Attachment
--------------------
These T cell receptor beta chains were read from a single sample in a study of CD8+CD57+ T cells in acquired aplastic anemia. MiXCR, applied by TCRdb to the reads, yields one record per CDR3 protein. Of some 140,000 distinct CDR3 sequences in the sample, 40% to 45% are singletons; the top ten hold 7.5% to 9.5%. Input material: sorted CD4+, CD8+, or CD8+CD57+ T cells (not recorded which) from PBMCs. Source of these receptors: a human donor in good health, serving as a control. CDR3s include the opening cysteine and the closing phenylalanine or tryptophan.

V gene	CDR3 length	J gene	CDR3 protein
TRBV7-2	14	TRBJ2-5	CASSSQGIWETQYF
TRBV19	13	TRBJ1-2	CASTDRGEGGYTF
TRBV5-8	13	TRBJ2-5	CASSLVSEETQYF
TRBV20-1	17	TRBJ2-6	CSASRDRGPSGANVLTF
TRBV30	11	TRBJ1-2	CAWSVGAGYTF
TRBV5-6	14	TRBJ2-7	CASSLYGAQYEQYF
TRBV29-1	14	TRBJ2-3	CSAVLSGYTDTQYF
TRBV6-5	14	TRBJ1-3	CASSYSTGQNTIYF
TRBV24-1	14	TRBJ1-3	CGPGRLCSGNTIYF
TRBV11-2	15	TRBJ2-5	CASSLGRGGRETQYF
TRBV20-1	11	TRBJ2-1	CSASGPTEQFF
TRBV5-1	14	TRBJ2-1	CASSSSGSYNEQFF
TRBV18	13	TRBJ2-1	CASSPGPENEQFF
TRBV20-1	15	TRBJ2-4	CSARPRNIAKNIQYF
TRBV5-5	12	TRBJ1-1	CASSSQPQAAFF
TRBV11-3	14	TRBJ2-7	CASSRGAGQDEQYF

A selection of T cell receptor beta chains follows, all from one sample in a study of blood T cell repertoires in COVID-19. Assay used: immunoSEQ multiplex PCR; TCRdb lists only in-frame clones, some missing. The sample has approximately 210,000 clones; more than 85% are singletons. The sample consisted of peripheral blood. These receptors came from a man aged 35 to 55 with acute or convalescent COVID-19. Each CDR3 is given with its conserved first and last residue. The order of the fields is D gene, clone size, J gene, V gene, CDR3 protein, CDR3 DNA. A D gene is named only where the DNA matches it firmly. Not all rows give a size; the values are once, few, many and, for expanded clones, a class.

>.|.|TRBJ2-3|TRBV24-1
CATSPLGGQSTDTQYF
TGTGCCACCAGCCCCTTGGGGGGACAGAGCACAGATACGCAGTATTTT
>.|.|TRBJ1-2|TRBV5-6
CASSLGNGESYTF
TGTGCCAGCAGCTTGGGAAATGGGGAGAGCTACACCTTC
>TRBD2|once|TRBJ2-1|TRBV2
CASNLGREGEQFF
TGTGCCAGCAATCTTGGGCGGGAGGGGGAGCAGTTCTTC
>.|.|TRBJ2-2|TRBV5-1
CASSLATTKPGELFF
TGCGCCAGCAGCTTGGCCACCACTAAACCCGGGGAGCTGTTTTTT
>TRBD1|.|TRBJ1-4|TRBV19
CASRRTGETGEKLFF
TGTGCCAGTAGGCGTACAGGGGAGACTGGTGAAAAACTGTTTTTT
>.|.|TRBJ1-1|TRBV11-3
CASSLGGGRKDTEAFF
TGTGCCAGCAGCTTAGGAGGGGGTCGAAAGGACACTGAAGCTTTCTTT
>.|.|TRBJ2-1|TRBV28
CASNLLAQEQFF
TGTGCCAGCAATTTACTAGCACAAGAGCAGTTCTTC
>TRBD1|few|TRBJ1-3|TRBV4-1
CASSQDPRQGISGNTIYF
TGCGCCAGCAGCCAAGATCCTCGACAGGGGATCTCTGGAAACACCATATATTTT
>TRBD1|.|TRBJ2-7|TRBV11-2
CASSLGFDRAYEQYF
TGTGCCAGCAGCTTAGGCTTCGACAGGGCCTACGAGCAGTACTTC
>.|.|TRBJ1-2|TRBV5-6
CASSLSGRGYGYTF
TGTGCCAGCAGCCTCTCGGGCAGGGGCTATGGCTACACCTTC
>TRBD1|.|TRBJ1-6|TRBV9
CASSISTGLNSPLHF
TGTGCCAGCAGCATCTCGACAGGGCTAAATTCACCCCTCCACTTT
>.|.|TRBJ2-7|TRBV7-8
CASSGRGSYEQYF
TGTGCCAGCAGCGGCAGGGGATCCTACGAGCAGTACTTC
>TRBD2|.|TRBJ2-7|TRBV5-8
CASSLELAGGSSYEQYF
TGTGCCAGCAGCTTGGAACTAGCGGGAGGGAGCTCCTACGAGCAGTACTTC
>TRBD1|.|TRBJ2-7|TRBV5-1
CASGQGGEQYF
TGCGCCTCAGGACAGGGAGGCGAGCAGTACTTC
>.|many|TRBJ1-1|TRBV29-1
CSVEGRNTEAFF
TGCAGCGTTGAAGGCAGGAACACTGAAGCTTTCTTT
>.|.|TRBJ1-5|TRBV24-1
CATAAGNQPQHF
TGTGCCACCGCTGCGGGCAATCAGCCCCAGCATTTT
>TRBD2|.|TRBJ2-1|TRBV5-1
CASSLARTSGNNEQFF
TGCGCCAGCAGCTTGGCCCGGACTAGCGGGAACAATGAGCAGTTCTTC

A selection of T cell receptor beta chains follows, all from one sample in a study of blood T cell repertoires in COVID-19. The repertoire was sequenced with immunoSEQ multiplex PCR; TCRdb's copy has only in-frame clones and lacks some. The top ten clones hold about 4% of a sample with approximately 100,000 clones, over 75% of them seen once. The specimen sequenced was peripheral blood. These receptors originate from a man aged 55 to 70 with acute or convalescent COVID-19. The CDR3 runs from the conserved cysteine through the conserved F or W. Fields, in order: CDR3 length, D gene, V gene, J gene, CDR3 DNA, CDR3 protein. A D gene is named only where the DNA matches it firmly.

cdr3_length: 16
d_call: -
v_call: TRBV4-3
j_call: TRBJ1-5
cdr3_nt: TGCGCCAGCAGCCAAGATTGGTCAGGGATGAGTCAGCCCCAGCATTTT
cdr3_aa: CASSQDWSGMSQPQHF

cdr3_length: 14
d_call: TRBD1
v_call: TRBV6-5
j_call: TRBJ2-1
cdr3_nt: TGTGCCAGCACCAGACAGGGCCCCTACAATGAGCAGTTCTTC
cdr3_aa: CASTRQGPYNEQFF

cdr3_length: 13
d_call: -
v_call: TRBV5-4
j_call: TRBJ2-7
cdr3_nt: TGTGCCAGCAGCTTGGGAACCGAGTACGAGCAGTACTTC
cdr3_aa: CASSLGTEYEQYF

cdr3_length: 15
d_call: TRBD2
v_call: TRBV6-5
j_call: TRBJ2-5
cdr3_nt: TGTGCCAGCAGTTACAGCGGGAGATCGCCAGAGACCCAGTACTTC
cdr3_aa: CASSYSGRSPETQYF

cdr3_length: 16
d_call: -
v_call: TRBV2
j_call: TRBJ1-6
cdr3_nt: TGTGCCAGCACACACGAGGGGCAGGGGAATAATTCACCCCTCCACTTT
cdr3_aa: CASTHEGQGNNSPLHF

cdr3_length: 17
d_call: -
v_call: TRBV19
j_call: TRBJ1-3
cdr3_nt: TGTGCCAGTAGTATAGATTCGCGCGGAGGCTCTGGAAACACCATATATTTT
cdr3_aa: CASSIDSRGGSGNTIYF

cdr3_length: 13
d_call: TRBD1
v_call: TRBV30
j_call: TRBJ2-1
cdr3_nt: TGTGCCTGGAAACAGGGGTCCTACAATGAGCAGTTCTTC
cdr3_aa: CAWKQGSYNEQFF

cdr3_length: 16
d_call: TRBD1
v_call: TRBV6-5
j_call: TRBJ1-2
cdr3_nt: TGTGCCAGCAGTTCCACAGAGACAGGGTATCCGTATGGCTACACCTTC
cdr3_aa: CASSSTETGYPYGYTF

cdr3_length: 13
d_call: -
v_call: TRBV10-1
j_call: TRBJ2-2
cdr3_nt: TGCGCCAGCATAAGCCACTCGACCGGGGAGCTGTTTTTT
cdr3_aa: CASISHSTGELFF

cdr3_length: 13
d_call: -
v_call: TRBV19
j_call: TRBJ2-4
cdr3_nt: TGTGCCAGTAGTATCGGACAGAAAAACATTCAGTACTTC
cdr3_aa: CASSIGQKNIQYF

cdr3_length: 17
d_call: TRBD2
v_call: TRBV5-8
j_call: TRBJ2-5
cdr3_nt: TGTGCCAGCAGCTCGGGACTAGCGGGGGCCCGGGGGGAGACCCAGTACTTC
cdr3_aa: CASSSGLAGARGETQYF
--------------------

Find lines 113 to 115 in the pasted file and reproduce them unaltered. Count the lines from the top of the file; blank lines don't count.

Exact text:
cdr3_aa: CAWKQGSYNEQFF

cdr3_length: 16
d_call: TRBD1